CSIRO Publishing blank image blank image blank image blank imageBooksblank image blank image blank image blank imageJournalsblank image blank image blank image blank imageAbout Usblank image blank image blank image blank imageShopping Cartblank image blank image blank image You are here: Journals > Australian Journal of Botany   
Australian Journal of Botany
Journal Banner
  Southern Hemisphere Botanical Ecosystems
blank image Search
blank image blank image
blank image
  Advanced Search

Journal Home
About the Journal
Editorial Board
Current Issue
Just Accepted
All Issues
Special Issues
Turner Review Series
Sample Issue
For Authors
General Information
Notice to Authors
Submit Article
Open Access
For Referees
Referee Guidelines
Review an Article
Annual Referee Index
For Subscribers
Subscription Prices
Customer Service
Print Publication Dates

blue arrow e-Alerts
blank image
Subscribe to our Email Alert or RSS feeds for the latest journal papers.

red arrow Connect with us
blank image
facebook twitter youtube

red arrow PrometheusWiki
blank image
Protocols in ecological and environmental plant physiology


Article << Previous     |         Contents Vol 25(1)

Studies of marine algae in the lesser-known families of the Gigartinales (Rhodophyta). I. The Acrotylaceae

GT Kraft

Australian Journal of Botany 25(1) 97 - 140
Published: 1977


The Acrotylaceae is composed of Acrotylus australis J. Ag., Hennedya crispa Harv., Amphiplexia hymenocladioides J. Ag. and A. racemosa (J. Ag.) comb, nov. (all endemic to southern Australia), Reinboldia polyearpa Schmitz from South Africa and Ranavalona duckerae gen. et sp. nov. from southern Madagascar. The species are multiaxial, zonately tetrasporangiate and monoecious. In Acrotylus and Ranavalona the tetrasporangia develop in raised nemathecia, whereas they are scattered in the other species. In Amphiplexia hymenocladioides, tetrasporangia are intercalary in contrast to the other species with known tetrasporophytes. Acrotylus and Ranavalona are polycarpogonial, with the carpogonial branches of Ranavalona being additionally nemathecial. The remaining genera are monocarpogonial, with scattered carpogonial branches. The carpogonia in all species are directed laterally or thallus-inwardly and provided with reflexed trichogynes. The species are all procarpic (except possibly Reinboldia), with supporting cells of carpogonial branches functioning as auxiliary cells. Fusion cells do not form, and several gonimoblast initials arise directly from diploidized auxiliary cells and enter an adjacent region of 'nutritive' cells. Gonimoblast development is thallus-outward in Amphiplexia and thallus-inward in Acrotylus, Ranavalona, Hennedya and possibly Reinboldia, the last genus being known only from a surviving fragment of the type specimen. In all but Amphiplexia, breakdown of the auxiliary cell, some adjacent cortical cells and some older gonimoblasts results in a cavity which is lined by gonimoblast derivatives connected to surrounding nutritive and other vegetative cells. With expansion of the cavity, branched gonimoblast filaments grow centripetally and produce terminal or short chains of carposporangia that are released through distinct ostioles. In Amphiplexia, nutritive cells do not completely surround the auxiliary cell, and most gonimoblast filaments initially cover the interior surface of the pericarp rather than a cavity lined by specially produced nutritive cells.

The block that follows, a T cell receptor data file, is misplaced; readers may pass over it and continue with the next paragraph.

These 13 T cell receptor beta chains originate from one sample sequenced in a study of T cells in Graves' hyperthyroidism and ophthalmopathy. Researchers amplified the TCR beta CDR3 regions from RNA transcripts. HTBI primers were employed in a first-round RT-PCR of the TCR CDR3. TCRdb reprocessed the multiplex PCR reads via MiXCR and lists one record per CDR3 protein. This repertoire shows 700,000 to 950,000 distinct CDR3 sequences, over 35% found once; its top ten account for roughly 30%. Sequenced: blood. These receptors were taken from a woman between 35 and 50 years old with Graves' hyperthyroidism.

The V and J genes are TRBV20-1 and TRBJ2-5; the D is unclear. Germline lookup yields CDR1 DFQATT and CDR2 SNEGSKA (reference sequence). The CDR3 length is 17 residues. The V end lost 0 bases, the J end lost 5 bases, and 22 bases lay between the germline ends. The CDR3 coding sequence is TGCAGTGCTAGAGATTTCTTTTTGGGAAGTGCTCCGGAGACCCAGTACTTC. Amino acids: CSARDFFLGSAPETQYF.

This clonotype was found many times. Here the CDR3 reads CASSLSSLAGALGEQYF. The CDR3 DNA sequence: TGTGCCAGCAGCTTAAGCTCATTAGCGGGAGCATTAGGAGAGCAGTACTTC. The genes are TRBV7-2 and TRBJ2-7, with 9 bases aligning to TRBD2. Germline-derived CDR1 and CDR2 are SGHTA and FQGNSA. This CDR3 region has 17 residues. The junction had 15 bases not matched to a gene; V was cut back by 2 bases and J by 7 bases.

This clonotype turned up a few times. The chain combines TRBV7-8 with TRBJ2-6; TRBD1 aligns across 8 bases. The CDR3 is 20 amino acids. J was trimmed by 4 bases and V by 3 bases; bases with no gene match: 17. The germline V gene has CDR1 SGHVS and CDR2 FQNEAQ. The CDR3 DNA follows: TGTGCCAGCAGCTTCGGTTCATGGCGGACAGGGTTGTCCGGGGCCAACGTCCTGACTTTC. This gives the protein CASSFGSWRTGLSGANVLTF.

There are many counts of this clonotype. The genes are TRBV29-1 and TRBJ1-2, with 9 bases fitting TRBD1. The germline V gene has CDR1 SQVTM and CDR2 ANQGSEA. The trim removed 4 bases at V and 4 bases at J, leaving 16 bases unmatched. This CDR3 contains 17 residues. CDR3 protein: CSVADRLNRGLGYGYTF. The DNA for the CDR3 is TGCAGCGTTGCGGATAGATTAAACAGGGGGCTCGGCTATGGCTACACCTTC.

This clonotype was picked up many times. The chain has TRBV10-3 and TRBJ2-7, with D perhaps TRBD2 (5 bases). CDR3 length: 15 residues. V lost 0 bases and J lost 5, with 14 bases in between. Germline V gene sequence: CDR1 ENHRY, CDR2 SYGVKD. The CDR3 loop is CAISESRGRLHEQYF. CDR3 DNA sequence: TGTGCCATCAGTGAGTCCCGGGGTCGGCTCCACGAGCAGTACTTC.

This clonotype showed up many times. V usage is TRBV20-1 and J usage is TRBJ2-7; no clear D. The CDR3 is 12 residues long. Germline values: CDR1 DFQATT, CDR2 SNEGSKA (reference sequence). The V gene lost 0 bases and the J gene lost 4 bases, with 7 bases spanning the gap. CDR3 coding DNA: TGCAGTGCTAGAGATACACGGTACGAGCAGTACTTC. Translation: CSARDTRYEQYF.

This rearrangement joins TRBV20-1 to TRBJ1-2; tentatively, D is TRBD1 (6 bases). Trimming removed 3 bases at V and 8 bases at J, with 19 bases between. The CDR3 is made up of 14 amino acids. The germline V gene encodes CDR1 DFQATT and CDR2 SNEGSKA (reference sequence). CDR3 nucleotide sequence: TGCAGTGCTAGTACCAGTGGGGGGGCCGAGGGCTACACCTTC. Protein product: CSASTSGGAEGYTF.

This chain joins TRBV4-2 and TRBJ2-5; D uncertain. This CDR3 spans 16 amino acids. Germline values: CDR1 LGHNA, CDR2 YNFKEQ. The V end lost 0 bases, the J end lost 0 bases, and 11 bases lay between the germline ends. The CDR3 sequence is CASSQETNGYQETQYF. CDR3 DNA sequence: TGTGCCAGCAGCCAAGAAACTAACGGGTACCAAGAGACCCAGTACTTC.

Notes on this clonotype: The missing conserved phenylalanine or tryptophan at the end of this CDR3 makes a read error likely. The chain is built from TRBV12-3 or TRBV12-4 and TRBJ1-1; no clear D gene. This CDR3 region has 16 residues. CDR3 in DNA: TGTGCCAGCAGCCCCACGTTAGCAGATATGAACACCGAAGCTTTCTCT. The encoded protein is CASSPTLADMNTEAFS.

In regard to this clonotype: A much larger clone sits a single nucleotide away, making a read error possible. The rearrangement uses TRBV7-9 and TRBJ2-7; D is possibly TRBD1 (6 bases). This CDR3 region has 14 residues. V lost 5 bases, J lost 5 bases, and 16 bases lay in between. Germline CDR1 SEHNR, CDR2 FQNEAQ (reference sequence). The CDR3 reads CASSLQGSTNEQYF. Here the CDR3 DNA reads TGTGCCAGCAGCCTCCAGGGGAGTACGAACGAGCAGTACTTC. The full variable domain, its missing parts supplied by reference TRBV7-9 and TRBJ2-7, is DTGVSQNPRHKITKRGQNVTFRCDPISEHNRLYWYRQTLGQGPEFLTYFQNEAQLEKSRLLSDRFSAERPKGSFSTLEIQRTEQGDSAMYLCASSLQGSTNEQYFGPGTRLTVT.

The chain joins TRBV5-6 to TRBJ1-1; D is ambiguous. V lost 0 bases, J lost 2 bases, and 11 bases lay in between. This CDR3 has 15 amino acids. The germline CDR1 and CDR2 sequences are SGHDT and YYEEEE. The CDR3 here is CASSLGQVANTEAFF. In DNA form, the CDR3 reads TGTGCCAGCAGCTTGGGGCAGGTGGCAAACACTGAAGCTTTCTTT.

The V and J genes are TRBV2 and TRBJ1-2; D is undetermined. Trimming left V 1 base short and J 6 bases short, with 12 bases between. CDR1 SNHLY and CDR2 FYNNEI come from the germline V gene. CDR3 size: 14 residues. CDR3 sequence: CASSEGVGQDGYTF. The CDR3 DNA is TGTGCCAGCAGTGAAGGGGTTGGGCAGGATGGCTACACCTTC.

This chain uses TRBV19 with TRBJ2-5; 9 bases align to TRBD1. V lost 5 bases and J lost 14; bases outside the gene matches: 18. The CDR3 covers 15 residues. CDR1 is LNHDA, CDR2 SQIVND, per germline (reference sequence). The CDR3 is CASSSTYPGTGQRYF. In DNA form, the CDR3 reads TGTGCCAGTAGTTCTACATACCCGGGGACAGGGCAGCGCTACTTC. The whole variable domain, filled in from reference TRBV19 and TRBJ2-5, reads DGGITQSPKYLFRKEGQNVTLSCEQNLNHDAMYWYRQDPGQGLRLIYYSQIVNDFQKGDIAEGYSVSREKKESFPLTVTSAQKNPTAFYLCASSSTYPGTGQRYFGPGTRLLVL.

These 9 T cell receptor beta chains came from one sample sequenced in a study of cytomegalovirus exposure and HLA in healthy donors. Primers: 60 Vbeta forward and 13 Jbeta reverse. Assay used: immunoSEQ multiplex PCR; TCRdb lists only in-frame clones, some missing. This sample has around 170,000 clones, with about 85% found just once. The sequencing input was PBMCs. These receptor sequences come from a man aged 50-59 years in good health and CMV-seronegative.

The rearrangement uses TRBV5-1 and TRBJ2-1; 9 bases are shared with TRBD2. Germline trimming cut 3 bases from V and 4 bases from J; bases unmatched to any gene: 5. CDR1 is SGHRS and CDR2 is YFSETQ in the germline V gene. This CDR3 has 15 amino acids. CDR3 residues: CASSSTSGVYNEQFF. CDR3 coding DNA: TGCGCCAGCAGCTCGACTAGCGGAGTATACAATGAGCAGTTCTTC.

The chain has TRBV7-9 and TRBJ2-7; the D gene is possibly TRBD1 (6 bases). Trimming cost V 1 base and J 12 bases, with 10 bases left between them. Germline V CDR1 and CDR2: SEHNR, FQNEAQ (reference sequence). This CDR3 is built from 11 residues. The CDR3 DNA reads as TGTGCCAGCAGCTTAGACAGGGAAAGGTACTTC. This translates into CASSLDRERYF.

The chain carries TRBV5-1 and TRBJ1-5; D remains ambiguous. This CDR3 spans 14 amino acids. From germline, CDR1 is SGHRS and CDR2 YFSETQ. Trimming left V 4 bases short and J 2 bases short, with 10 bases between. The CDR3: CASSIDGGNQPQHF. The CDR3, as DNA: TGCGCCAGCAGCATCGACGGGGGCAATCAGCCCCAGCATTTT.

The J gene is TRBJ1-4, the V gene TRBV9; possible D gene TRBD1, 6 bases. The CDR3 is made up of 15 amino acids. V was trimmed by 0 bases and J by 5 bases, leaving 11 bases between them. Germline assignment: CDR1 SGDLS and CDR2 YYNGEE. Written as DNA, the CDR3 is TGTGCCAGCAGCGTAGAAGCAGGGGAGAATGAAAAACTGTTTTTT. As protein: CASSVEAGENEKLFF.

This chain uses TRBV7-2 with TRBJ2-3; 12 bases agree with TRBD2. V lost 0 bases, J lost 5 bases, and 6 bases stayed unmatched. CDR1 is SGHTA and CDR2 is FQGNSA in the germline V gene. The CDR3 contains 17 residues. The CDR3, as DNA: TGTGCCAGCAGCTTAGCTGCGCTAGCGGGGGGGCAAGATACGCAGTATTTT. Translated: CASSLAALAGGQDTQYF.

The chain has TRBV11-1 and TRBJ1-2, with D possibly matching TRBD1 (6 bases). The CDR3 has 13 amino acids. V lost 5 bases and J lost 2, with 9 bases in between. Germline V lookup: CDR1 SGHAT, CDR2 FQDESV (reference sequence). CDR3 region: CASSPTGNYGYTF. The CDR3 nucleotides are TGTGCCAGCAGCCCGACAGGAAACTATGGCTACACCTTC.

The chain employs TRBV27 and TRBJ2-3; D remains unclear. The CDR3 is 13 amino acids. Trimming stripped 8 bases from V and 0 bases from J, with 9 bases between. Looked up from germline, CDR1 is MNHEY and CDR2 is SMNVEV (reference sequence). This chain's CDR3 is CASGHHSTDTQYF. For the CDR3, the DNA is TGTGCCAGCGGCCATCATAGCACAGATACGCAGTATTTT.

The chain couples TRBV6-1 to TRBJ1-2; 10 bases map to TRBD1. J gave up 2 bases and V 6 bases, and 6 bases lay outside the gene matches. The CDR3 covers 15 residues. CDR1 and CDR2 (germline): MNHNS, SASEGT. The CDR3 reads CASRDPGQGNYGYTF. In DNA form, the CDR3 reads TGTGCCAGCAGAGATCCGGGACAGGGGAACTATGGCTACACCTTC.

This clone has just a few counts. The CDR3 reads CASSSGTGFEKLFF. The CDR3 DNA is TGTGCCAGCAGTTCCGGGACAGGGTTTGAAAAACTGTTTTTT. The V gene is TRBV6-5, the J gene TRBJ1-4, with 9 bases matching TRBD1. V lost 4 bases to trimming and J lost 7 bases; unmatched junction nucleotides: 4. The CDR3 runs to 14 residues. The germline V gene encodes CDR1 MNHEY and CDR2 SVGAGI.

The genera are separated on wide differences in habit, vegetative cross section, carpogonial branches, gonimoblast orientation, carpospore morphology and mature cystocarp cross sections. The two African genera Ranavalona and Reinboldia appear on vegetative and certain reproductive grounds to be relatively primitive in the group, with possible links to the less reproductively complex family Solieriaceae. The most closely related genera within the Acrotylaceae, Acrotylus and Ranavalona, are also about the most geographically separated. The present-day distinctiveness, uncommonness and distribution of the genera of the Acrotylaceae perhaps suggest that it is a relict and isolated group.

Full text doi:10.1071/BT9770097

© CSIRO 1977

blank image
Subscriber Login

PDF (3.5 MB) $40
 Export Citation
Legal & Privacy | Contact Us | Help


© CSIRO 1996-2014